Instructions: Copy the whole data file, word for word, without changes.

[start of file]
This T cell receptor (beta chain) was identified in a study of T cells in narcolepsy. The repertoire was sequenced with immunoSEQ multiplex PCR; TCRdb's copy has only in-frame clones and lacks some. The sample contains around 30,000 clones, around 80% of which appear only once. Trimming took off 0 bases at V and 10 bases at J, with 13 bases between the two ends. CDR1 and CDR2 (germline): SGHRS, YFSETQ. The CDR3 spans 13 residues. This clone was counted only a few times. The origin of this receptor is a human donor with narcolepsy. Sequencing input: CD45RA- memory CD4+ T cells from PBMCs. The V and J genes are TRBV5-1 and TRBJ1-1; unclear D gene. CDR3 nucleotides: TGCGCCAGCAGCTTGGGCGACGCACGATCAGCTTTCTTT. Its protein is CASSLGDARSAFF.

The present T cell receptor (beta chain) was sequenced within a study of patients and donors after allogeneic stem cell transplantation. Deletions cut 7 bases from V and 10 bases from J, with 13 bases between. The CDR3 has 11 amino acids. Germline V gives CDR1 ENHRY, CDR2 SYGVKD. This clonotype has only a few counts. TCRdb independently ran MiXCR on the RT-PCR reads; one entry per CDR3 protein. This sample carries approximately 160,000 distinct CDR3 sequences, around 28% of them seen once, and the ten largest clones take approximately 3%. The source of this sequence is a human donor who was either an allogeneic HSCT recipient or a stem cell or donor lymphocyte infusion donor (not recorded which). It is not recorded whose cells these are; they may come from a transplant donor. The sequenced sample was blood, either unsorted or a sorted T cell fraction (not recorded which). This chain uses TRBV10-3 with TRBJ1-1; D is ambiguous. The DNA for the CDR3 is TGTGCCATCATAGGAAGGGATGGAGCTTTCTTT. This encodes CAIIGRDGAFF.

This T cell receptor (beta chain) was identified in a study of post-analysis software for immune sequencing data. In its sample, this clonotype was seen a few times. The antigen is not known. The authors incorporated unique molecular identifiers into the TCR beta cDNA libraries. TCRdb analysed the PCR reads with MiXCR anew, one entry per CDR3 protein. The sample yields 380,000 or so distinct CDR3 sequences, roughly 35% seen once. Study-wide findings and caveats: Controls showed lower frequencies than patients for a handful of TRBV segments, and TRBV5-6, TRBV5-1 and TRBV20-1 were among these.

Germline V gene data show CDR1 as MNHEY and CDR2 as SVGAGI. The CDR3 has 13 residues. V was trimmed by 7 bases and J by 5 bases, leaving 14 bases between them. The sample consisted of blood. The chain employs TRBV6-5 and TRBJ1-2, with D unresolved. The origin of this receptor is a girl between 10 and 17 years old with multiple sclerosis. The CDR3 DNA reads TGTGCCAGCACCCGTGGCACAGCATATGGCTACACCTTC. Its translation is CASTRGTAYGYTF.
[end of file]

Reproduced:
This T cell receptor (beta chain) was identified in a study of T cells in narcolepsy. The repertoire was sequenced with immunoSEQ multiplex PCR; TCRdb's copy has only in-frame clones and lacks some. The sample contains around 30,000 clones, around 80% of which appear only once. Trimming took off 0 bases at V and 10 bases at J, with 13 bases between the two ends. CDR1 and CDR2 (germline): SGHRS, YFSETQ. The CDR3 spans 13 residues. This clone was counted only a few times. The origin of this receptor is a human donor with narcolepsy. Sequencing input: CD45RA- memory CD4+ T cells from PBMCs. The V and J genes are TRBV5-1 and TRBJ1-1; unclear D gene. CDR3 nucleotides: TGCGCCAGCAGCTTGGGCGACGCACGATCAGCTTTCTTT. Its protein is CASSLGDARSAFF.

The present T cell receptor (beta chain) was sequenced within a study of patients and donors after allogeneic stem cell transplantation. Deletions cut 7 bases from V and 10 bases from J, with 13 bases between. The CDR3 has 11 amino acids. Germline V gives CDR1 ENHRY, CDR2 SYGVKD. This clonotype has only a few counts. TCRdb independently ran MiXCR on the RT-PCR reads; one entry per CDR3 protein. This sample carries approximately 160,000 distinct CDR3 sequences, around 28% of them seen once, and the ten largest clones take approximately 3%. The source of this sequence is a human donor who was either an allogeneic HSCT recipient or a stem cell or donor lymphocyte infusion donor (not recorded which). It is not recorded whose cells these are; they may come from a transplant donor. The sequenced sample was blood, either unsorted or a sorted T cell fraction (not recorded which). This chain uses TRBV10-3 with TRBJ1-1; D is ambiguous. The DNA for the CDR3 is TGTGCCATCATAGGAAGGGATGGAGCTTTCTTT. This encodes CAIIGRDGAFF.

This T cell receptor (beta chain) was identified in a study of post-analysis software for immune sequencing data. In its sample, this clonotype was seen a few times. The antigen is not known. The authors incorporated unique molecular identifiers into the TCR beta cDNA libraries. TCRdb analysed the PCR reads with MiXCR anew, one entry per CDR3 protein. The sample yields 380,000 or so distinct CDR3 sequences, roughly 35% seen once. Study-wide findings and caveats: Controls showed lower frequencies than patients for a handful of TRBV segments, and TRBV5-6, TRBV5-1 and TRBV20-1 were among these.

Germline V gene data show CDR1 as MNHEY and CDR2 as SVGAGI. The CDR3 has 13 residues. V was trimmed by 7 bases and J by 5 bases, leaving 14 bases between them. The sample consisted of blood. The chain employs TRBV6-5 and TRBJ1-2, with D unresolved. The origin of this receptor is a girl between 10 and 17 years old with multiple sclerosis. The CDR3 DNA reads TGTGCCAGCACCCGTGGCACAGCATATGGCTACACCTTC. Its translation is CASTRGTAYGYTF.